Brian Bowman, Tina Jo Wallace, and Jon Huffman in And Then There Were None.
Photo-Derby Dinner


And Then There Were None

By Agatha Christie
Directed by Bekki Jo Schneider

Review by Keith Waits

Entire contents copyright © 2015 by Keith Waits. All rights reserved

Agatha Christie herself counted this story one of her best, and it as often referred to as her “masterpiece.” The now iconic plot device of killing off characters one by one has been copied and parodied ad nausea, but Christie’s is the original. Ten people summoned to an island by a mysterious stranger only to find their missing host has discovered secrets from their past. Following the nursery rhyme “Ten Little Indians” (updated from Christie’s use of the controversial British version), the characters begin to expire.

The novel and the stage adaptation have slightly different endings, but the idea of the story is one of the handful of truly innovative works from Christie. There is little pretense that the audience will figure out the mystery; instead, there is mounting dread and suspense drawn from what was then an unorthodox structure that still functions well enough today.

Bekki Jo Schneider’s production does fairly well by the material, although the in-the-round format tends to work against the script’s intention. A more atmospheric and claustrophobic set design would better suit the material, but the demands of the venue prevent it.

There is also some degree of declaiming instead of character work from the cast, but I liked Tina Jo Wallace’s Vera Claythorne very much. Ms. Wallace often plays dowdy and comic at Derby Dinner Playhouse, and it was nice to see her play intelligence balanced with voluptuous and sexy. Zachary Burrell was unafraid to play the one-dimensional unctuousness of Anthony Marston, and DDP stalwart Cary Wiger did well by Dr. Armstrong. Best of all was the contrasting work from J.R. Stuart as the blustery William Blore, and Jon Huffman as the analytical jurist Sir Lawrence Wargrave. Stuart earns laughs with small bits of physical comedy that are models of economy, while Huffman pitches his character with nicely understated detail and contained energy; two pros in action.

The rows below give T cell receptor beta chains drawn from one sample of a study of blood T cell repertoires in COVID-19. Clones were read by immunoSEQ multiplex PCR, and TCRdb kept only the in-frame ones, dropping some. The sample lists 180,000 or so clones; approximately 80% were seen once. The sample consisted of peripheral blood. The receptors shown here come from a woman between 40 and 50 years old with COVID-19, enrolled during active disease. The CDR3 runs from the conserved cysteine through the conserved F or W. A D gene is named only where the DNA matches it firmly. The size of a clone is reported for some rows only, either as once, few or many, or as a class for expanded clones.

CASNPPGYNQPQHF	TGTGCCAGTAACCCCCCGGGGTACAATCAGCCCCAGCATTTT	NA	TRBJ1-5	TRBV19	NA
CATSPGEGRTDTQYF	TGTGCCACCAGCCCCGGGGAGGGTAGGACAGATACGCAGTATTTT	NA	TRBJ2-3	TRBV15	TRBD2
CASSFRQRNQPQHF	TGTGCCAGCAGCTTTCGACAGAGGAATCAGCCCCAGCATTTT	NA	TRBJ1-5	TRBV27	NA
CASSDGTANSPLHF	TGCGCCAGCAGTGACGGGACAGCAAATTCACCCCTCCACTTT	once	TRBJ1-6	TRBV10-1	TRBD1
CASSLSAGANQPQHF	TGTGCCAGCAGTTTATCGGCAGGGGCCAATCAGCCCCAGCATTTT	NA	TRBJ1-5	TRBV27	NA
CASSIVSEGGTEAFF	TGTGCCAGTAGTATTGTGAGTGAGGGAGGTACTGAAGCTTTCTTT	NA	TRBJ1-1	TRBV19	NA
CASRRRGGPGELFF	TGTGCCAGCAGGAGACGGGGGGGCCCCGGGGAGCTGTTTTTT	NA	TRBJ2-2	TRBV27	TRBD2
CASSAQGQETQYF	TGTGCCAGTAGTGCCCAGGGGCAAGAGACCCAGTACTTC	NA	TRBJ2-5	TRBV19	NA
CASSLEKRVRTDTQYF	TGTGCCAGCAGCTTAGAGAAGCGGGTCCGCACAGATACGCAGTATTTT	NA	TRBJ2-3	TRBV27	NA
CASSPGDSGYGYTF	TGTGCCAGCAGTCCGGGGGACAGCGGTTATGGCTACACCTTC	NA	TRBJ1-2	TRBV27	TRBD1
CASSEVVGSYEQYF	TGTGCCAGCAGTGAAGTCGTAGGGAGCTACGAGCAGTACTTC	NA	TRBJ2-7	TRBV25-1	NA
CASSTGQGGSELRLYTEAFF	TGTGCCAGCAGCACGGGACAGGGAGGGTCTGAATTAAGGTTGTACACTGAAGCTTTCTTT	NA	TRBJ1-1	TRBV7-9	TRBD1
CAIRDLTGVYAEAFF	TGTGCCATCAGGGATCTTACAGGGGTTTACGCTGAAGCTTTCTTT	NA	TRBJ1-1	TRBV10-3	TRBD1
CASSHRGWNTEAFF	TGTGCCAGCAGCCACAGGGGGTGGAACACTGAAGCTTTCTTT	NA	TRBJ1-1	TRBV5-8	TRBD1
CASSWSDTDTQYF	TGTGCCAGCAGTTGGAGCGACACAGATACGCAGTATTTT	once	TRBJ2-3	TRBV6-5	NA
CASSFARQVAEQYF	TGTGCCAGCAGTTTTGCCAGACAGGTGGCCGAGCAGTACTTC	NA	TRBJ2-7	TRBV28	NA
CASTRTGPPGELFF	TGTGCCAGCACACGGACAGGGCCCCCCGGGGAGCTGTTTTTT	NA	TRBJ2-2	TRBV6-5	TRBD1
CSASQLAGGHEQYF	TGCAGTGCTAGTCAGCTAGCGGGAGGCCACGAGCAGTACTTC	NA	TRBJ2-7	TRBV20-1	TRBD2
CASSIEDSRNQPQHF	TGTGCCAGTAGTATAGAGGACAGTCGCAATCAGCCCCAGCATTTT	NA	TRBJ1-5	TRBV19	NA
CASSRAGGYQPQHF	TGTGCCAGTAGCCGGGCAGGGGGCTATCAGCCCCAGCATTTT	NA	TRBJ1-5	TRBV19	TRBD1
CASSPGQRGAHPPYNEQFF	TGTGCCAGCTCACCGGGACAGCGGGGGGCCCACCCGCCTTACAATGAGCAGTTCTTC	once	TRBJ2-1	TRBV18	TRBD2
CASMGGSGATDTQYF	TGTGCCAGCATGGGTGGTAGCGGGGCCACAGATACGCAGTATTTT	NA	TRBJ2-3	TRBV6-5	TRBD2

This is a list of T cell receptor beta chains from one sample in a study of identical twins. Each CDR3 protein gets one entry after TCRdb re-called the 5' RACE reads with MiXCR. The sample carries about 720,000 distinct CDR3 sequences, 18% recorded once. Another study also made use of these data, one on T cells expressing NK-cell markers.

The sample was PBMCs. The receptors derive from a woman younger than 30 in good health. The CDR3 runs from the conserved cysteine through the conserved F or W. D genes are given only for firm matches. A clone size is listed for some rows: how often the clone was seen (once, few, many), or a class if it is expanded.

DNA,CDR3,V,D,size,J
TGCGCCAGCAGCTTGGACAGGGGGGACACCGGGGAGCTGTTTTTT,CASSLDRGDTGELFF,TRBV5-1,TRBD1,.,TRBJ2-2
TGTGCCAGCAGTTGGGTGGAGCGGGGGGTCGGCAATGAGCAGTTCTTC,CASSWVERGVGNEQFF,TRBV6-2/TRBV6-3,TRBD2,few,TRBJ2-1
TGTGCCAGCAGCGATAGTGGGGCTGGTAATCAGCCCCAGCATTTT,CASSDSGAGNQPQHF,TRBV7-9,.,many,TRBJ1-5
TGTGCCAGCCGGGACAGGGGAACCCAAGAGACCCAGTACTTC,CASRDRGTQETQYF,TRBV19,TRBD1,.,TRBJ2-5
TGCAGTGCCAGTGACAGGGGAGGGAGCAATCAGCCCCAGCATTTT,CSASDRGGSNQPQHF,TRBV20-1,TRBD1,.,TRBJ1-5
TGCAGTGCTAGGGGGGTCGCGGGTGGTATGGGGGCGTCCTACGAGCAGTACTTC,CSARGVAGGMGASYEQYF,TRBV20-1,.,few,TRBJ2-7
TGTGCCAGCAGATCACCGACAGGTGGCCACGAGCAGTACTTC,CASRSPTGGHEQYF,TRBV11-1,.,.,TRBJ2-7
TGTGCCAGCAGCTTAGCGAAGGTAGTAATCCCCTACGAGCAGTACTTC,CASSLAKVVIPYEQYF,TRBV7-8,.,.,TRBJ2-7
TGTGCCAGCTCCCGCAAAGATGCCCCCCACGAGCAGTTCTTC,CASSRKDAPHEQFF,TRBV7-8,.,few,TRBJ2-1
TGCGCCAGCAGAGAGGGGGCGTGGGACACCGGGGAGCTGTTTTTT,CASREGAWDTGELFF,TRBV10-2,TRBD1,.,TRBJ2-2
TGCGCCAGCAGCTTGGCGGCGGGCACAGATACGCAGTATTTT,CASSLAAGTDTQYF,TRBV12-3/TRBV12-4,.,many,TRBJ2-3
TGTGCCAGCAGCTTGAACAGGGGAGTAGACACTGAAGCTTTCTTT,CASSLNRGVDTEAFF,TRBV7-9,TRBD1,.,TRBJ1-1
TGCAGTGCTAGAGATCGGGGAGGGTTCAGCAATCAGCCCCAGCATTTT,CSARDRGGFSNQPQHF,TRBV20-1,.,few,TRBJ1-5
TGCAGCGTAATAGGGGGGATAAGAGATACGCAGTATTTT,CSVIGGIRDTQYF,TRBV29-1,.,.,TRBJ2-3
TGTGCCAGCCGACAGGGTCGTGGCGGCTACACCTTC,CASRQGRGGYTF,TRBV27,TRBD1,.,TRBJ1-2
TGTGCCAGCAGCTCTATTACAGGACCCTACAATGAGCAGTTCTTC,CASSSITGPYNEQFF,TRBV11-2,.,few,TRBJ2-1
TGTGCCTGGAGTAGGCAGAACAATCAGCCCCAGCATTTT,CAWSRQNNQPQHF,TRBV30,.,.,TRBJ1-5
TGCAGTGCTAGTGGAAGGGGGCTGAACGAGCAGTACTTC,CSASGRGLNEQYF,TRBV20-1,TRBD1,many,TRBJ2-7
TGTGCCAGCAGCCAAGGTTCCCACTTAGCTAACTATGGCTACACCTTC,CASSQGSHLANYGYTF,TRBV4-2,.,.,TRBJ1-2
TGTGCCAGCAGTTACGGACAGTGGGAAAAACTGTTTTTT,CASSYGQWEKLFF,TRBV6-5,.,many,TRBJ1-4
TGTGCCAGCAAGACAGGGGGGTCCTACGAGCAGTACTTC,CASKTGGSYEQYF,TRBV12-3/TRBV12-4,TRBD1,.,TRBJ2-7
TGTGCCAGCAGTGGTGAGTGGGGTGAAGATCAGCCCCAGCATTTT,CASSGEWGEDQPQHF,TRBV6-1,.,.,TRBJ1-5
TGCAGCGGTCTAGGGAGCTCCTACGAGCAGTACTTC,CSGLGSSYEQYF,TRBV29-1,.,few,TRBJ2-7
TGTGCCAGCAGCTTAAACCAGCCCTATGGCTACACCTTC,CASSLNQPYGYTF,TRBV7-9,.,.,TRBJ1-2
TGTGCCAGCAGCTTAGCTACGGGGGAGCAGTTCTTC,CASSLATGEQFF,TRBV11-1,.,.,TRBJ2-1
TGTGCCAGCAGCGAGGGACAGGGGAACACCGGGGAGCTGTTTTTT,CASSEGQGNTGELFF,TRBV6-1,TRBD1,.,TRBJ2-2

But character development is not uppermost in the author’s mind here. So when David Myers, Janet Essenpreis, Bill Hanna and Rita Thomas are unable to lift their characters beyond their clichéd first dimension: aging retired military, bitter and self-righteous spinster, and dutiful servants, it perhaps owes as much to the limitations of the script. Brian Bowman’s Philip Lombard is a capable enough performance as the lead and developing romantic interest for Ms. Wallace, but his breezy approach seems to belong in a romantic comedy rather than a mystery with a rising body count.

Of course, even this much discussion threatens to spoil the story, and this reviewer will not be caught giving away too much, even if the plot can be researched easily enough online. And Then There Were None stands as solid entertainment built on the formal structure and internal logic of the mystery, delivered by the sure hand of one of the masters.

And Then There Were None

September 29 – November 8, 2015

Derby Dinner Playhouse
525 Marriott Drive
Clarksville, IN 47129
(812) 288-8281


KeithKeith Waits is a native of Louisville who works at Louisville Visual Art during the days, including being one of the hosts of PUBLIC on ARTxFM, but spends most of his evenings indulging his taste for theatre, music and visual arts. His work has appeared in Pure Uncut Candy, TheatreLouisville, and Louisville Mojo. He is now Managing Editor for